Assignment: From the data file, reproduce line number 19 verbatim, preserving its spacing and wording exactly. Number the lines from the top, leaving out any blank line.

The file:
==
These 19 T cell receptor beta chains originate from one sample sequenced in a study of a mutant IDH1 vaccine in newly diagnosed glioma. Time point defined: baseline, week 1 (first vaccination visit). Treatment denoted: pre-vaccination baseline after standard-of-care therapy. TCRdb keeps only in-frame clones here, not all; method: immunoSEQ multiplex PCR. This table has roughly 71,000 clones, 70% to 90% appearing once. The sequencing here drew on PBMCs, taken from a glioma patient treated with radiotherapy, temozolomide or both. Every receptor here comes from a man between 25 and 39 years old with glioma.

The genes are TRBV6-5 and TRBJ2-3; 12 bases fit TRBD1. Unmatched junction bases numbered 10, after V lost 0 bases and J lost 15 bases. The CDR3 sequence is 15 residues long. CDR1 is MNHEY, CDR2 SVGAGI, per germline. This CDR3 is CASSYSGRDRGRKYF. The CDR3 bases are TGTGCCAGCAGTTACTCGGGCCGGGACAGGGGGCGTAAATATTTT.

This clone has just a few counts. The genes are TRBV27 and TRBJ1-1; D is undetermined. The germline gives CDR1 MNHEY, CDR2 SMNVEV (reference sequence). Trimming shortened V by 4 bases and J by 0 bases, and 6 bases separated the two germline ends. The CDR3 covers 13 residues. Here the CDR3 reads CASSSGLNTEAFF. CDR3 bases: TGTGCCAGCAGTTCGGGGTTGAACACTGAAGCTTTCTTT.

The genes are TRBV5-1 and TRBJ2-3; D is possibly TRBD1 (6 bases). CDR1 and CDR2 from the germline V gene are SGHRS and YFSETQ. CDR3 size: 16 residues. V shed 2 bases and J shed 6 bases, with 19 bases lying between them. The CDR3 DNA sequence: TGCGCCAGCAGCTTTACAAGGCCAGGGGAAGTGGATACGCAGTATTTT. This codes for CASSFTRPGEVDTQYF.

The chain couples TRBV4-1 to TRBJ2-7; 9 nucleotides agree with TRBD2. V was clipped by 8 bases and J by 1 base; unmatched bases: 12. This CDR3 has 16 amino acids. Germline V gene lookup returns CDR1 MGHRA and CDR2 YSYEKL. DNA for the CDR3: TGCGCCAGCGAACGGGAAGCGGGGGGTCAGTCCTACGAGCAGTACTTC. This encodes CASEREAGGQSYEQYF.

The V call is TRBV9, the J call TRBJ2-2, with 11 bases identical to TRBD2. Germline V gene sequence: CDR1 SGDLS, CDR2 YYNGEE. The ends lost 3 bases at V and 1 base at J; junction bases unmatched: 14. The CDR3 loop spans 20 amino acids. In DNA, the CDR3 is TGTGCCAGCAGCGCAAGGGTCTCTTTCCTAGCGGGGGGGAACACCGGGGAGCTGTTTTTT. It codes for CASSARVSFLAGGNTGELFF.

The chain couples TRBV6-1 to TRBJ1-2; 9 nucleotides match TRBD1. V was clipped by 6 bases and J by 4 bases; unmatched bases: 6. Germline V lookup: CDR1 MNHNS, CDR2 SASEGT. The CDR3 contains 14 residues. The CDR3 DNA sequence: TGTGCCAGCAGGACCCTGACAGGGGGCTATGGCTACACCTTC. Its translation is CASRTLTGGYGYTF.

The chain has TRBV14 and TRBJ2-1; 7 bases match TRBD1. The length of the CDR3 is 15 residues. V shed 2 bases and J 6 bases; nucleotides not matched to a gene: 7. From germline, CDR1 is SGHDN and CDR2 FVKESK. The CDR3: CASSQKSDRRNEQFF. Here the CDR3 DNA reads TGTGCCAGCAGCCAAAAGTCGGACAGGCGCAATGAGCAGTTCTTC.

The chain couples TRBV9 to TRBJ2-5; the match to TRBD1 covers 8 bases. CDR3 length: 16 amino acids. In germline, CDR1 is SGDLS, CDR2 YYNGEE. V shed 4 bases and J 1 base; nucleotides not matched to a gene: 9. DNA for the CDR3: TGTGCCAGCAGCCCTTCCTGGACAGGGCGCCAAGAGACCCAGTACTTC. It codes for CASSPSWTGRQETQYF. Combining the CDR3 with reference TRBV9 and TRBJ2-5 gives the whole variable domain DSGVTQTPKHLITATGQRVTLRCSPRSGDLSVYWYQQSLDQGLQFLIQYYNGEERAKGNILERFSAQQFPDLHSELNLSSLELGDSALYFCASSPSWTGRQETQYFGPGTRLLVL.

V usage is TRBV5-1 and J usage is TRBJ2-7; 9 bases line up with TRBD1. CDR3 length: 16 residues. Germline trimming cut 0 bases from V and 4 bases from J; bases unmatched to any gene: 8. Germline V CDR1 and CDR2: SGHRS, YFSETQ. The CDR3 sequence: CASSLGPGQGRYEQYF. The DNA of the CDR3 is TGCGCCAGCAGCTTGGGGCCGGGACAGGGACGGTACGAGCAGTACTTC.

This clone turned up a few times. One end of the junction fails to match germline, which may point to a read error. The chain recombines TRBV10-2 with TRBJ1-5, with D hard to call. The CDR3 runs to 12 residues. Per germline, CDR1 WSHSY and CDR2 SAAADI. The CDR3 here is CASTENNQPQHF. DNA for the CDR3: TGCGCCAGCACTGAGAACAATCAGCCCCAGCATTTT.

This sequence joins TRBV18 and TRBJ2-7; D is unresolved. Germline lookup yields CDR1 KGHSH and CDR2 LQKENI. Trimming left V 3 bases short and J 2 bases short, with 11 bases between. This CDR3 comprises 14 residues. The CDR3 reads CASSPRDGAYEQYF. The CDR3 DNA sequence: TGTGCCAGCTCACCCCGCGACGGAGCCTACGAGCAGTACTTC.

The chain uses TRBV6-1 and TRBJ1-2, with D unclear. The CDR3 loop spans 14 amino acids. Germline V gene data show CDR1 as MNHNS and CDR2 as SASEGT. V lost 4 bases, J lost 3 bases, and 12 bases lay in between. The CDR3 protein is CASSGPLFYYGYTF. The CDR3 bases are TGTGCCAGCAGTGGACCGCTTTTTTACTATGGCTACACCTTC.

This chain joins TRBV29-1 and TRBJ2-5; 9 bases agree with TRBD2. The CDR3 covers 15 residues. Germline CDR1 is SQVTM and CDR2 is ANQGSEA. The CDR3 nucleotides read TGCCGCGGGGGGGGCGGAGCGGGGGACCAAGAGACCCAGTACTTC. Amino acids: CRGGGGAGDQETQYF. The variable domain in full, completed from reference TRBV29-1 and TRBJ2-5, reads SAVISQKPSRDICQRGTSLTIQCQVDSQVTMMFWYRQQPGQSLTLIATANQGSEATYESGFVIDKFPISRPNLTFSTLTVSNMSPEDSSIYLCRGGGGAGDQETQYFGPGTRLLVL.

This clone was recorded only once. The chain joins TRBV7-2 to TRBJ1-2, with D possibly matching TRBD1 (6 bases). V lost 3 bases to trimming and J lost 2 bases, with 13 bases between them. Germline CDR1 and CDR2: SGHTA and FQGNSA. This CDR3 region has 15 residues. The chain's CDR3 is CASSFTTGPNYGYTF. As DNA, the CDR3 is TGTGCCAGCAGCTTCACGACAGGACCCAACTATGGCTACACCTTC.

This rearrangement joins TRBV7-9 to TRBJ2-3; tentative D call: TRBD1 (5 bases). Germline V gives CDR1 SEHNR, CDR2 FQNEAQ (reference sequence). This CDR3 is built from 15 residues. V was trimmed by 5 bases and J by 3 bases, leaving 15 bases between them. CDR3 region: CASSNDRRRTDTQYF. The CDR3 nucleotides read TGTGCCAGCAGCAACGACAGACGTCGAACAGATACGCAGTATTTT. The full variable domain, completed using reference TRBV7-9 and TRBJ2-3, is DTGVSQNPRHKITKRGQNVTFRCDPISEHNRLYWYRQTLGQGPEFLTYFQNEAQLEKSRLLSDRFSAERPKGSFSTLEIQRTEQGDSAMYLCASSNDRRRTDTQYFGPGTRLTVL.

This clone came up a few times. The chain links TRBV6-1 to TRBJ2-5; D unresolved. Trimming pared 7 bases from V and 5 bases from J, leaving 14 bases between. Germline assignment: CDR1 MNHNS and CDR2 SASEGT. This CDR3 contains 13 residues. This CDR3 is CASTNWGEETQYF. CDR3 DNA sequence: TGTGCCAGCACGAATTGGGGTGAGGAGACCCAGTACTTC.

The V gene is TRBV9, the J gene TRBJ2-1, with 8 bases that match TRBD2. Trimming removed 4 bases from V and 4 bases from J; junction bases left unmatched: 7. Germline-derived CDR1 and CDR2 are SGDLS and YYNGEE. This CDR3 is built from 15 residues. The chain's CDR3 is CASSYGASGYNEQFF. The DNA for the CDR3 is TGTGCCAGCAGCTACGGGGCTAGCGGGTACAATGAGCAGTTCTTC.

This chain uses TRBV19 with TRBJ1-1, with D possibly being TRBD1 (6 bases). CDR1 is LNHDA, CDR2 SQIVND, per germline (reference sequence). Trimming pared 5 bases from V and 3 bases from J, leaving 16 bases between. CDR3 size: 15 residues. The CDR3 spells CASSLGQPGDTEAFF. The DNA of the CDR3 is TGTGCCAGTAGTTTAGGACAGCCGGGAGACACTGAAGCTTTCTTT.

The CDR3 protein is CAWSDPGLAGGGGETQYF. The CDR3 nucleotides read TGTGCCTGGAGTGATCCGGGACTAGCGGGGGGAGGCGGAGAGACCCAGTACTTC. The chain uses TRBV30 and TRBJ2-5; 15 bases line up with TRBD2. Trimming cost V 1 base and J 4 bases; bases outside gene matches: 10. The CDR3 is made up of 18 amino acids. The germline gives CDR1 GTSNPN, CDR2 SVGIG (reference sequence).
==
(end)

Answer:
This chain uses TRBV19 with TRBJ1-1, with D possibly being TRBD1 (6 bases). CDR1 is LNHDA, CDR2 SQIVND, per germline (reference sequence). Trimming pared 5 bases from V and 3 bases from J, leaving 16 bases between. CDR3 size: 15 residues. The CDR3 spells CASSLGQPGDTEAFF. The DNA of the CDR3 is TGTGCCAGTAGTTTAGGACAGCCGGGAGACACTGAAGCTTTCTTT.